Given the price of CHF 3,900, I genuinely believe that this watch offers some serious value. The hand guilloché dial is fantastic, and usually, you’ll only find this type of craftsmanship at much higher prices. I’d love to see this one in person! At 42mm, it’s on the larger side of my tastes, but for that dial, I could probably make an exception. Find out more on the Louis Erard website here.
Marloe Haskell Global — An eco-pledge
I’m not exactly a patriot, but I enjoy seeing noteworthy releases and projects from British brands. Marloe is one such British microbrand, and its latest release is one that I deem worthy. The brand has recently announced the new Haskell Global, an addition to the Haskell family of watches. The Haskell is the brand’s GADA (go anywhere, do anything) beater, which is designed to raise awareness of the global community’s environmental issues and contribute to positively combating them.
Shining a spotlight on deforestation, ocean plastics, and global warming, profits from the hand-wound Haskell Global watch will also support a range of charitable or sustainability causes, including an upcoming educational expedition in Antarctica.
The brand hopes to raise over £5,000 to support the #WeTwo expedition, led by adventurers Dwayne Fields and Phoebe Smith. Inspired by the duo’s own unlikely career paths, the 100% carbon-negative trip is offering young adults from underprivileged backgrounds a once-in-a-lifetime opportunity to visit the White Continent and study first-hand the impacts of climate change.
The Marloe Watch Company Haskell Global costs £795. Marloe will donate £100 from each sale to the #WeTwo expedition. Read more on Marloe’s website.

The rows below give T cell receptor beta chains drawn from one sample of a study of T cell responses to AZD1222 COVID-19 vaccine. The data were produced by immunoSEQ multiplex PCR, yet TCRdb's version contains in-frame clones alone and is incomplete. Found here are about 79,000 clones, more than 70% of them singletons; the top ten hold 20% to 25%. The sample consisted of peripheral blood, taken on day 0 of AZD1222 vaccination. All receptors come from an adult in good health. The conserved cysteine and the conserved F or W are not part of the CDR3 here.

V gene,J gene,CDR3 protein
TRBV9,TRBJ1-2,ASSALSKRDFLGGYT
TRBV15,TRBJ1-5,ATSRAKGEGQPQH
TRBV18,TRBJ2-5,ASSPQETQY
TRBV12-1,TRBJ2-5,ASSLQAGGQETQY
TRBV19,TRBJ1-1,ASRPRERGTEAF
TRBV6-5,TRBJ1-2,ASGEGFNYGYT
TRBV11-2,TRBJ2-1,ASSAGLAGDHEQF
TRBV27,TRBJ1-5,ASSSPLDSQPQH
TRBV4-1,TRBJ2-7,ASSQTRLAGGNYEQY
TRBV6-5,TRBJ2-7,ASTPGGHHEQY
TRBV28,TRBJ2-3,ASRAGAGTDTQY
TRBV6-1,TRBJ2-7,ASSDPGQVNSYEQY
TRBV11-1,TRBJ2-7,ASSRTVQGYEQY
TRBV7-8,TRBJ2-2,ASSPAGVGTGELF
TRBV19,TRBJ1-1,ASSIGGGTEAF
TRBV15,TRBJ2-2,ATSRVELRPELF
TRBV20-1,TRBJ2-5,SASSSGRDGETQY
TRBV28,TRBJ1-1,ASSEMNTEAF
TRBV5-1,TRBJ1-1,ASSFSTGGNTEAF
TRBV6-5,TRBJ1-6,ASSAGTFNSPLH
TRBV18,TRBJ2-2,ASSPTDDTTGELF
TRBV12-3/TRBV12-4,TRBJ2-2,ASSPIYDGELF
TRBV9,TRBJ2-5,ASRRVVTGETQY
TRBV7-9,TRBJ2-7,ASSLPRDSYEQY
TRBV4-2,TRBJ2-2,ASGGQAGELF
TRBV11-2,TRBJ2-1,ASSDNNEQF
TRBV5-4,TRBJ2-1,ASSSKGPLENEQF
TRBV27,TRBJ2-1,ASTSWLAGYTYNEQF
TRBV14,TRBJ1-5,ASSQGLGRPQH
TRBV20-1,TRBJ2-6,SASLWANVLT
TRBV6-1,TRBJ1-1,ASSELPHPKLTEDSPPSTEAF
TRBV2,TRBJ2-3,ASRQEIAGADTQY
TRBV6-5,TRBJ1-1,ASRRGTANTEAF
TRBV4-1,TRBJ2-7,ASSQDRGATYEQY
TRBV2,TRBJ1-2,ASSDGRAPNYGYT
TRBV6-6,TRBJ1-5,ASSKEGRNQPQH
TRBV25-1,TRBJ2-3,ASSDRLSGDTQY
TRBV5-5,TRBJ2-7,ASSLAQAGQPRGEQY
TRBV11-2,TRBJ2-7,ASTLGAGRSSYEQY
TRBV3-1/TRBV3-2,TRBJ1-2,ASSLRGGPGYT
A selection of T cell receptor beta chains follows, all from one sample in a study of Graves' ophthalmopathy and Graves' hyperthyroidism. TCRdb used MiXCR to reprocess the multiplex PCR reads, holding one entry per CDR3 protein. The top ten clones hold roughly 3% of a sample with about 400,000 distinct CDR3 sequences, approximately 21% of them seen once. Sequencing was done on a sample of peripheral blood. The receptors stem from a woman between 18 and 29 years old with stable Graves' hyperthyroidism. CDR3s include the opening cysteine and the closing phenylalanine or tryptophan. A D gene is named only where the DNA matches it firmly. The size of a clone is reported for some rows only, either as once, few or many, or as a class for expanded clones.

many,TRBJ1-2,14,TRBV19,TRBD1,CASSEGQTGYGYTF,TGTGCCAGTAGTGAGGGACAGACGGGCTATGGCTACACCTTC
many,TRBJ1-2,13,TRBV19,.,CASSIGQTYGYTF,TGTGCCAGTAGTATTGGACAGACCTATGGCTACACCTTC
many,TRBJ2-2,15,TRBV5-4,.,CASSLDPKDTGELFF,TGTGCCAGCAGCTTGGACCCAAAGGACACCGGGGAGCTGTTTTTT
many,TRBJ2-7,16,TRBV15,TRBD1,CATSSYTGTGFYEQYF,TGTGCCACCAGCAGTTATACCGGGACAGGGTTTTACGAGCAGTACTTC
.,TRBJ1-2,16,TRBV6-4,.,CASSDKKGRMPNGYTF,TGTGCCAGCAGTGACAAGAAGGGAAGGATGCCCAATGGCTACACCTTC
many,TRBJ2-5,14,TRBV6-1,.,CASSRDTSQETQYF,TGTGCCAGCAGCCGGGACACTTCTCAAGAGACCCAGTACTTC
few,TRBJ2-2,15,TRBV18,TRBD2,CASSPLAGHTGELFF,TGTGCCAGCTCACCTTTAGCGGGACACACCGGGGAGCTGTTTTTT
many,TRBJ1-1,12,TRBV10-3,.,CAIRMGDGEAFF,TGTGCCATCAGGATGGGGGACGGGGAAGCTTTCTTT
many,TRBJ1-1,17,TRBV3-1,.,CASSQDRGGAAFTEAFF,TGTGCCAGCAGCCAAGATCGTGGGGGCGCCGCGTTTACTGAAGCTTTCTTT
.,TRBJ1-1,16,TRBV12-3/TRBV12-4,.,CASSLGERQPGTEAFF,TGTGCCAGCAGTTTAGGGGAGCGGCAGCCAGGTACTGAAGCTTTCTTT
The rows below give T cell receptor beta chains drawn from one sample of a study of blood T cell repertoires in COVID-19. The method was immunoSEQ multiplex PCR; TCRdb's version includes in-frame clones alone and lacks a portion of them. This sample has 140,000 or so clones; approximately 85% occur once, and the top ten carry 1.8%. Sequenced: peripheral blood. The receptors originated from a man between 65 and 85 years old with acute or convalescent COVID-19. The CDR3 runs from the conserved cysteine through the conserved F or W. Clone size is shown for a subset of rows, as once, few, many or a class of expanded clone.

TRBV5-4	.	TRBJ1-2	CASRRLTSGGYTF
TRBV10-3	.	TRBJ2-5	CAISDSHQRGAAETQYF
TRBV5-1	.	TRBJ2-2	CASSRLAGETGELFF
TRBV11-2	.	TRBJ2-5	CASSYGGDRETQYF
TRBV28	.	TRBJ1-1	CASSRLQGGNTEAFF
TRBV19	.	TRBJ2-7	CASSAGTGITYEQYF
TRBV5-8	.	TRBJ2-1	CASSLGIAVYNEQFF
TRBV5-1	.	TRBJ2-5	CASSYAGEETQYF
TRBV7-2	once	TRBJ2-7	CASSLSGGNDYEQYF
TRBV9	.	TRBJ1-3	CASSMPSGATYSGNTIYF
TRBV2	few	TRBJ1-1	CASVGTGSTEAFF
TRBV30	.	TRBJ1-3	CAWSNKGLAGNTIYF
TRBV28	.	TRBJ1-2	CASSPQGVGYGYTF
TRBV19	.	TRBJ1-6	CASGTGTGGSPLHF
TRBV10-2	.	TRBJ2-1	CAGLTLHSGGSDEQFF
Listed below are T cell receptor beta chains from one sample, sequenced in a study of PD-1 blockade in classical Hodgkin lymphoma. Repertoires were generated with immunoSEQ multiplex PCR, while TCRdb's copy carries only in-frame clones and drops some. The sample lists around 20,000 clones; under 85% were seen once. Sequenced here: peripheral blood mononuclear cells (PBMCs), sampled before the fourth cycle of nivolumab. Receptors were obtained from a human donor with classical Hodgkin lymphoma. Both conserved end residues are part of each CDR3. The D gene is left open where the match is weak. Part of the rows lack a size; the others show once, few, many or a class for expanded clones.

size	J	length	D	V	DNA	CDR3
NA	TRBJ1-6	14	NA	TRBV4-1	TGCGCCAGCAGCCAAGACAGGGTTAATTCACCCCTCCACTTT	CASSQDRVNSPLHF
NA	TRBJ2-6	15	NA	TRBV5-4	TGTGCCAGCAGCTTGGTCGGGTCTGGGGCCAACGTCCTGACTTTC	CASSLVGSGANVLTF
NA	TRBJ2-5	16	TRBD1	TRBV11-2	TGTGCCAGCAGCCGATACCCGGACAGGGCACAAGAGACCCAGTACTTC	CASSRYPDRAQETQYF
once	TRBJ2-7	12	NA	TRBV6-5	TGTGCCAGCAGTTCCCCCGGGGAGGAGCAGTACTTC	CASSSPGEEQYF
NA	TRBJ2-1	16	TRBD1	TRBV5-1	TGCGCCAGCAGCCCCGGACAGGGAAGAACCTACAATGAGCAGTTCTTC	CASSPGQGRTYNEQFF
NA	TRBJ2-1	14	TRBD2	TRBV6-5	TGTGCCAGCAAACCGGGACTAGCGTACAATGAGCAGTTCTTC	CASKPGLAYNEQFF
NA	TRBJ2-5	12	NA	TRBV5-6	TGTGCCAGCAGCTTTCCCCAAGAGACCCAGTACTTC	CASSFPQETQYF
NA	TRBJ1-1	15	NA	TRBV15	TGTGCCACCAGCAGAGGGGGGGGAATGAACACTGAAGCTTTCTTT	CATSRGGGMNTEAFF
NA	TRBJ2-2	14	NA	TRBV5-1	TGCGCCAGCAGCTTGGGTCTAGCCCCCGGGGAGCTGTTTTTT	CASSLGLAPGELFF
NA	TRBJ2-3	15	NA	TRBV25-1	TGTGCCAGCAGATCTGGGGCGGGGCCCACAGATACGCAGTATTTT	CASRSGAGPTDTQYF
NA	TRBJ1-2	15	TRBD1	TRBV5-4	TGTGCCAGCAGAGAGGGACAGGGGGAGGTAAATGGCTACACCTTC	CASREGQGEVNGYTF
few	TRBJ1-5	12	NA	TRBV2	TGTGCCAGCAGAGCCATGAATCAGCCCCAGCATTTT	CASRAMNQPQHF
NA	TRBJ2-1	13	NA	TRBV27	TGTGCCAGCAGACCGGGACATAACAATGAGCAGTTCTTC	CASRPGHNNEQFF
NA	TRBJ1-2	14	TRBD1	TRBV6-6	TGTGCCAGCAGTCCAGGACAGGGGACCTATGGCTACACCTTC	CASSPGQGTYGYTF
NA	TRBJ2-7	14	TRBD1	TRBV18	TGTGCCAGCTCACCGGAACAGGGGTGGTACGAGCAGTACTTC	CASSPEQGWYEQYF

Ulysse Nardin UFO
OK, so French luxury group Kering owns Ulysse Nardin, so it is not strictly an independent brand. But, when I saw this one drop into my inbox, I couldn’t help looking at it with a mixture of confusion and awe, and I decided to include it here anyway. It’s not a watch, that much is obvious, but it took me a few moments to work out what this mechanical alien was. Spoiler alert: it’s a clock. Not super interesting in itself, but just looking at this thing is fascinating. I imagine that if you’re reading anything on Fratello, you have a love of the mechanical timepieces and are likely as fascinated by their mysterious inner workings as I am. I cannot help but be mesmerized when a horological object displays its magic.
With its 675 components and triple-dialed time zones, the Ulysse Nardin UFO is the futuristic interpretation of what the brand’s designers, engineers, and watchmakers think a marine chronometer should look like in 175-years’ time. The clock is housed in a buoy-shaped glass chamber and is weighted at the bottom allowing it to rock gently while always self-balancing. It’s supposed to mimic the ebb and flow of tides and the perpetual movement of the ocean.
You can read more about the Ulysse Nardin UFO on the brand’s website here. Price: €35,900 — limited edition of 75 pieces.
That’s it for this issue. As ever, let me know what you think about these different watches (and clock) in the comments! Until next time, folks!